Dispatches from the press room: Magnes’s Mailbag: And In The End Part 2/3/5: Sunday Mailbag Coming Down

Howdy folks. Elton here.

In the words of Bigfoot: “I not dead” [sic].

I was minding my own business down in the press room, trying to get this issue printed up after weeks and weeks of delays from those dopes upstairs. The editors–an incompetent bunch if I ever saw one–left Magnes to run the place while they all went gallivanting off into the sunset. And if the editors don’t know how to lick a stamp, then Magnes doesn’t even know what a stamp is. Which is funny, since he gets the mail more or less every week. And then wastes your time answering questions no one asked and clutters up your MyFace page and Twatter feeds with his inanity.

Anywhom, I was running the presses–because the magazine’s finally ready to go–when I heard this obscene ringing in my ear like a drill bit whirring into bone. My vision went black and I saw in my mind a red telephone on a rain-battered Ikea table (those Swedes can make anything, can’t they?). The receiver jumped with each ring and with each ring the drill bored deeper into my skull. On the third ring the black went white and the telephone vanished and when I could see again I saw the flesh melting off my own skull in the garbage-filled office of the Portland Review, an office that shuddered with each breath it drew.

What sorcery was this? I touch my face. My skin was still there, but it was my skull, unmistakeably bubbling in the corner, the rest of my body evidently incinerated into a pile of ash at my chin. But I was here. Was that body a creation of the Review or the occupiers or Magnes himself? And what of poor Patty, the tortured assistant to whom I never screwed up the courage to reveal my love? She was even more unrecognizable, reduced to rubble in the fray, just a scrap of her hair to reveal the body’s identity. Scraps of the occupiers decorated the walls and Magnes was locked in conflict with himself and the sentient office. The red telephone was there.

“Don’t answer it!” I yelled.

Magnes reached out his hand and I jumped for the wall and the phone line. Magnes’s hand shot back. His eyes were wild with terror and confusion. I pulled the cord from the wall and creaked my way upright. There was a full minute of silence save the sounds of the Portland Review’s labored breathing.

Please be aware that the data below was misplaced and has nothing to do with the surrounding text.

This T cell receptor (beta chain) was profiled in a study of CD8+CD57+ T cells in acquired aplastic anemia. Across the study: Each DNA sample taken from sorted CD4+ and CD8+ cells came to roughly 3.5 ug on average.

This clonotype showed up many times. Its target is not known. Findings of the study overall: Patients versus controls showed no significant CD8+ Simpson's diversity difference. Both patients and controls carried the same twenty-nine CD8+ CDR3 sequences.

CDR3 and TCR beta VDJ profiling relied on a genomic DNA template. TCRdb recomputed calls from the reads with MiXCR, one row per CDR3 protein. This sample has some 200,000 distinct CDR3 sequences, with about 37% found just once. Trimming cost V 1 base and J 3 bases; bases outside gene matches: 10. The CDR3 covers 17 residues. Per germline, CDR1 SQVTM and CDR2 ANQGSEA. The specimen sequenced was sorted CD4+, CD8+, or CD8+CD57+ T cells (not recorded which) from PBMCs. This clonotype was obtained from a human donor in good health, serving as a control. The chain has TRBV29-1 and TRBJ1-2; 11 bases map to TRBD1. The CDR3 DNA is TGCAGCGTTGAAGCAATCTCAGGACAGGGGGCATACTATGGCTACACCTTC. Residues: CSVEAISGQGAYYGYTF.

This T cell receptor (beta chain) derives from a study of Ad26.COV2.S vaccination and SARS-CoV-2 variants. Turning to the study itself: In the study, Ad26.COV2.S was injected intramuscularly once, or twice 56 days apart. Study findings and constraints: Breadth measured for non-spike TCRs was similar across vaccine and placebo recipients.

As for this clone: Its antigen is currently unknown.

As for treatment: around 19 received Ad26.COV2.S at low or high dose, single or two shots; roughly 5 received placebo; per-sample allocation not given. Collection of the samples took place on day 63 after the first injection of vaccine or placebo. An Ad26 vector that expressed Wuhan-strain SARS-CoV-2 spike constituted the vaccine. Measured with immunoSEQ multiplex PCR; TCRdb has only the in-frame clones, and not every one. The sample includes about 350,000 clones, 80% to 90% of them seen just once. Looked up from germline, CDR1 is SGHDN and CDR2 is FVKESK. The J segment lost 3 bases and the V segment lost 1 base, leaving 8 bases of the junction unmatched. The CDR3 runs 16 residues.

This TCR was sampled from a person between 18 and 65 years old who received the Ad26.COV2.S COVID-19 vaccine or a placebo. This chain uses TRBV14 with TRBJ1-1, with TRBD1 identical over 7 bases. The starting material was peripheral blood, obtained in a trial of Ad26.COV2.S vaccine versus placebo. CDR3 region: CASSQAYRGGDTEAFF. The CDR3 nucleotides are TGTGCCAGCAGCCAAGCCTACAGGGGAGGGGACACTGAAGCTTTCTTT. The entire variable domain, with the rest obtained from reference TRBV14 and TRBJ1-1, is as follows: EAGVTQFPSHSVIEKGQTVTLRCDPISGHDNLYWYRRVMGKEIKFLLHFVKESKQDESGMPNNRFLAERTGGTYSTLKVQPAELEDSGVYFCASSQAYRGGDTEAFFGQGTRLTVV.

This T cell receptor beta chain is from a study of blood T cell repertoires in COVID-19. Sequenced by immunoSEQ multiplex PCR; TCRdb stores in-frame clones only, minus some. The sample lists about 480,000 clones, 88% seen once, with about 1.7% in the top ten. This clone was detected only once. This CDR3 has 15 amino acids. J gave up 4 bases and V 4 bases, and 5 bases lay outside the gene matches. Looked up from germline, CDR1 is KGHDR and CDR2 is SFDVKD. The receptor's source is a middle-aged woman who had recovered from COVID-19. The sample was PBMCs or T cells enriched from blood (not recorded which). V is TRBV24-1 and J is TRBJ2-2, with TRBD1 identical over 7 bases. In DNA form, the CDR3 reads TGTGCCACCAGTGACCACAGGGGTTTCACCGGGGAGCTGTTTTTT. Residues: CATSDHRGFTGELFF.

The phone rang.

The cord was still in my hand.

The phone rang again.

The drill worked deeper into my brain and I fell to my knees.

The phone rang again.

Magnes reached out his hand.

_ _ _

Until next time,

Elton Deacon: Portland Review Master Printer, President Local 442: IBLPOHHIWT, PhD


Dispatches from the press room

A weekly series in which I, Elton Deacon, master printer, union leader, and PhD in comparative literature, fill you in on the REAL goings on at this sweltering dung pile of a literary magazine.

Howdy folks. Elton here.

I’m sure you’re all wondering where I’ve been. Me too. One minute I’m changing my earplugs in the press room, the next I’m sitting cross-legged in the middle of a cornfield in Iowa. I think there may have been a writers’ workshop of some kind or another nearby, because I heard a bunch of idiots hooting and hollering about POETRY! And they were all wondering what was at steak and whether or not some asshole earned his cliche or not. And there I was, scratching my ass and wondering how in the hell I got there. It wasn’t even sweet corn, just that nasty starchy field corn that’ll make ethanol and feed cattle.

Anyway, I was just sitting in the dirt and the shade, watching aphids crawl all over everything, when an incredible sense of calm washed over me and I knew I was on corncation. I never liked Magnes, that squirrely turd of an administrative assistant, but he got the corncation thing right.